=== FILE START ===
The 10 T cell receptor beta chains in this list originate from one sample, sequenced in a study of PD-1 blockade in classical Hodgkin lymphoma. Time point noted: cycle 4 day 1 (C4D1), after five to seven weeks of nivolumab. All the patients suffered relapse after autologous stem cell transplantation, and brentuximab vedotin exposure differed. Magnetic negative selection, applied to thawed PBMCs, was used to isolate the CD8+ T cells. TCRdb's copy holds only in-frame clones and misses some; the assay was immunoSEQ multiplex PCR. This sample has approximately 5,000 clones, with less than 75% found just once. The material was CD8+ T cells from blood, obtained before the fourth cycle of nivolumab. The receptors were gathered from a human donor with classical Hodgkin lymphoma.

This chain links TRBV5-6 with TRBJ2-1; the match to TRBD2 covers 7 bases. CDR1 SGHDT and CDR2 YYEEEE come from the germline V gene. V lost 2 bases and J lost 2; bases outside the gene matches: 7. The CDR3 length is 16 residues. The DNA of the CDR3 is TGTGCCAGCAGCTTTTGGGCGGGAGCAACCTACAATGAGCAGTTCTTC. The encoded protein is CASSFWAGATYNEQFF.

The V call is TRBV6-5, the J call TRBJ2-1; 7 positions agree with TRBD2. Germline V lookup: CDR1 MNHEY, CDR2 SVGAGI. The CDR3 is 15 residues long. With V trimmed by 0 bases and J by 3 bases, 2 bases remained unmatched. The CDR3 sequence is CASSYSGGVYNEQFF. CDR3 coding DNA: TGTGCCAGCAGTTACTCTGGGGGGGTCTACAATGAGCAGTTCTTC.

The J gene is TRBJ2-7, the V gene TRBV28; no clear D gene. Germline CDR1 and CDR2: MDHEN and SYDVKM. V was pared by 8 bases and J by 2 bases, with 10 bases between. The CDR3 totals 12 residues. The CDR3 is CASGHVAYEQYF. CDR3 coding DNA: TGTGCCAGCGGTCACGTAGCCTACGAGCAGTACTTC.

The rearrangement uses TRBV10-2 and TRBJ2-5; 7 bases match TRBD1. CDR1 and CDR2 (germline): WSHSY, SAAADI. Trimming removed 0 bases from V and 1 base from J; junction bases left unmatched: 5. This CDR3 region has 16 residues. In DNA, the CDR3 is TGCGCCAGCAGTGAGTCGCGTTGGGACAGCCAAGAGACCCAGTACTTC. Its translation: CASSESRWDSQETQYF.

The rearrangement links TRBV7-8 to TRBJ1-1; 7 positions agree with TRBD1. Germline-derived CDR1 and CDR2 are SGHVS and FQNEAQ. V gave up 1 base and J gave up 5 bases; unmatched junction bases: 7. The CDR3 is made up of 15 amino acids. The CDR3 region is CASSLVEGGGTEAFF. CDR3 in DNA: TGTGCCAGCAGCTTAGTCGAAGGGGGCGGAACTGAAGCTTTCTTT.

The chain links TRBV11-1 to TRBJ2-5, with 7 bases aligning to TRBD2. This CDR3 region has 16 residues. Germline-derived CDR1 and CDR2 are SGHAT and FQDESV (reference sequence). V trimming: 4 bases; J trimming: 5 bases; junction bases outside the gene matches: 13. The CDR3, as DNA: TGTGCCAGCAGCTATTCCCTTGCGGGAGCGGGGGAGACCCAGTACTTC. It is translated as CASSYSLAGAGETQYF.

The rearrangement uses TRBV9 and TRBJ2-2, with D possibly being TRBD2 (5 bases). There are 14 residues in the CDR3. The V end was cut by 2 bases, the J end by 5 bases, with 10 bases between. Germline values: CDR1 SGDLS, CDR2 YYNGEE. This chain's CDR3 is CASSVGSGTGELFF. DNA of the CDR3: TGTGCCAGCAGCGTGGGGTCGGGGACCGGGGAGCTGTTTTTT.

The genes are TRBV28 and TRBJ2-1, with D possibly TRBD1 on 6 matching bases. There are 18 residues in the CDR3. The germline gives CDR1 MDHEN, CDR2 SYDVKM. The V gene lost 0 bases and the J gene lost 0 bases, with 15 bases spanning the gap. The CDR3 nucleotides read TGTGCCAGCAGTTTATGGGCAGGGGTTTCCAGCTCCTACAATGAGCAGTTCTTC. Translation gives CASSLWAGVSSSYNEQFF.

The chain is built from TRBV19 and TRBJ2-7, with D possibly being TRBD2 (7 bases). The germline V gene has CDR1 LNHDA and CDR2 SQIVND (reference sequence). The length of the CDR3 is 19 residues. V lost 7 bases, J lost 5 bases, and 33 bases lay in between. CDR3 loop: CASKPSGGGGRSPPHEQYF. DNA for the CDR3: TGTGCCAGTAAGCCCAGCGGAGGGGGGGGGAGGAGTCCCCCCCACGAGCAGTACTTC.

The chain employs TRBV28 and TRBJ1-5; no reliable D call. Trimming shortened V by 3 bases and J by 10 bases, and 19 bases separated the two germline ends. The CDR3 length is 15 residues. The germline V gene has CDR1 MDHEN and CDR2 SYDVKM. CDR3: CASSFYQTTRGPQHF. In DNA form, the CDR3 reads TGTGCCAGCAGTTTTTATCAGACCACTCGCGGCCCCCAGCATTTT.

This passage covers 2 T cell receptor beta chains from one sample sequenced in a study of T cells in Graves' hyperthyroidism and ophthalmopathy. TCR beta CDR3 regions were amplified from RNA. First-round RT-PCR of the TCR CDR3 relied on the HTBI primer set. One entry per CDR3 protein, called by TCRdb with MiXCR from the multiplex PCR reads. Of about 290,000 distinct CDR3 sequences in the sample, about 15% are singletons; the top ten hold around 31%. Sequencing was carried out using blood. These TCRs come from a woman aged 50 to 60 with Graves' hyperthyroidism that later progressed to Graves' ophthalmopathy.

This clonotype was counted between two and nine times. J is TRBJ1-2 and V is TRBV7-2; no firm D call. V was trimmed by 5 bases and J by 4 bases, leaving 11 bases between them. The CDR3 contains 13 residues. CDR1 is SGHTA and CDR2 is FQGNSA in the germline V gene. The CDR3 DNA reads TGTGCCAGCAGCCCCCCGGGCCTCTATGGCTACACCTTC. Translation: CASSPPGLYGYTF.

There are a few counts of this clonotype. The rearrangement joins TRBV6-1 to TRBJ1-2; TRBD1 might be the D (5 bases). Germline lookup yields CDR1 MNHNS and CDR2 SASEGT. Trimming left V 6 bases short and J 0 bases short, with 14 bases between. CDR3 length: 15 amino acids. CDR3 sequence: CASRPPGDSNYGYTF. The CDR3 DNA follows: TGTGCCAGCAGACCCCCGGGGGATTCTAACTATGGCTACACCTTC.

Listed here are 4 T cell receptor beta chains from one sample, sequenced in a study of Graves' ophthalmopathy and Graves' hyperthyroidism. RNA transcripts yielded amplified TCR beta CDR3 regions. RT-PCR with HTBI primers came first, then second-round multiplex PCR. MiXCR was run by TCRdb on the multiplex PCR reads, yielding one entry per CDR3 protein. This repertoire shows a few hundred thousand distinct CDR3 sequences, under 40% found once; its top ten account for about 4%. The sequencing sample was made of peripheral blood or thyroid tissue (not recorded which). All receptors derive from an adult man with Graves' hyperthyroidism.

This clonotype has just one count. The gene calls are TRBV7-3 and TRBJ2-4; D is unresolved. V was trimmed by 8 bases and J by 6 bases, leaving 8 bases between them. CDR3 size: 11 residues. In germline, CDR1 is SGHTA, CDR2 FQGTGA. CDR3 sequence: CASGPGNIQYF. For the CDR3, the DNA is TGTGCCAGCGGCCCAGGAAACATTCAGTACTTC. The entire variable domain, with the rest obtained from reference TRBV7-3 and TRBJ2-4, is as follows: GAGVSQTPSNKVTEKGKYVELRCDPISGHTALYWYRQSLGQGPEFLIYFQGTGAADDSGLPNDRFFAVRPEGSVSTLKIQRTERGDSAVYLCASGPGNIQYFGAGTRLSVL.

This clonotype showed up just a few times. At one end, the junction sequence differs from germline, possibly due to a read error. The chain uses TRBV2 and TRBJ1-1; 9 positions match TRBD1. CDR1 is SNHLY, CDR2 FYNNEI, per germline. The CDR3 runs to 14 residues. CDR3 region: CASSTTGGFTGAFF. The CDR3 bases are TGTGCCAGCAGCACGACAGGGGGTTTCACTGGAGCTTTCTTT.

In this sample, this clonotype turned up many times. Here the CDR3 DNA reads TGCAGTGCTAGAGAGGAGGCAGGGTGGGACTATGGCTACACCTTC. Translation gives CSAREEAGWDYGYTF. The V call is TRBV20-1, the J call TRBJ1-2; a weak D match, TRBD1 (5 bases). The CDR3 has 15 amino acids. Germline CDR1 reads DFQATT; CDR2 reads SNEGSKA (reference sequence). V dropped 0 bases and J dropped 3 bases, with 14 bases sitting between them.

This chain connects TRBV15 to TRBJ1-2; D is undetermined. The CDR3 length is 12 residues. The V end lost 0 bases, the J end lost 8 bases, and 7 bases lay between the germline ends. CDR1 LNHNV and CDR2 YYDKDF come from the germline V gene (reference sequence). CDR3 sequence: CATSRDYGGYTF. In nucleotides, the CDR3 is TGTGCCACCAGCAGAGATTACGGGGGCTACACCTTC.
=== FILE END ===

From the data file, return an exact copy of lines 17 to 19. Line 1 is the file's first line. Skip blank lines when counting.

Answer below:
This clonotype showed up just a few times. At one end, the junction sequence differs from germline, possibly due to a read error. The chain uses TRBV2 and TRBJ1-1; 9 positions match TRBD1. CDR1 is SNHLY, CDR2 FYNNEI, per germline. The CDR3 runs to 14 residues. CDR3 region: CASSTTGGFTGAFF. The CDR3 bases are TGTGCCAGCAGCACGACAGGGGGTTTCACTGGAGCTTTCTTT.

In this sample, this clonotype turned up many times. Here the CDR3 DNA reads TGCAGTGCTAGAGAGGAGGCAGGGTGGGACTATGGCTACACCTTC. Translation gives CSAREEAGWDYGYTF. The V call is TRBV20-1, the J call TRBJ1-2; a weak D match, TRBD1 (5 bases). The CDR3 has 15 amino acids. Germline CDR1 reads DFQATT; CDR2 reads SNEGSKA (reference sequence). V dropped 0 bases and J dropped 3 bases, with 14 bases sitting between them.

This chain connects TRBV15 to TRBJ1-2; D is undetermined. The CDR3 length is 12 residues. The V end lost 0 bases, the J end lost 8 bases, and 7 bases lay between the germline ends. CDR1 LNHNV and CDR2 YYDKDF come from the germline V gene (reference sequence). CDR3 sequence: CATSRDYGGYTF. In nucleotides, the CDR3 is TGTGCCACCAGCAGAGATTACGGGGGCTACACCTTC.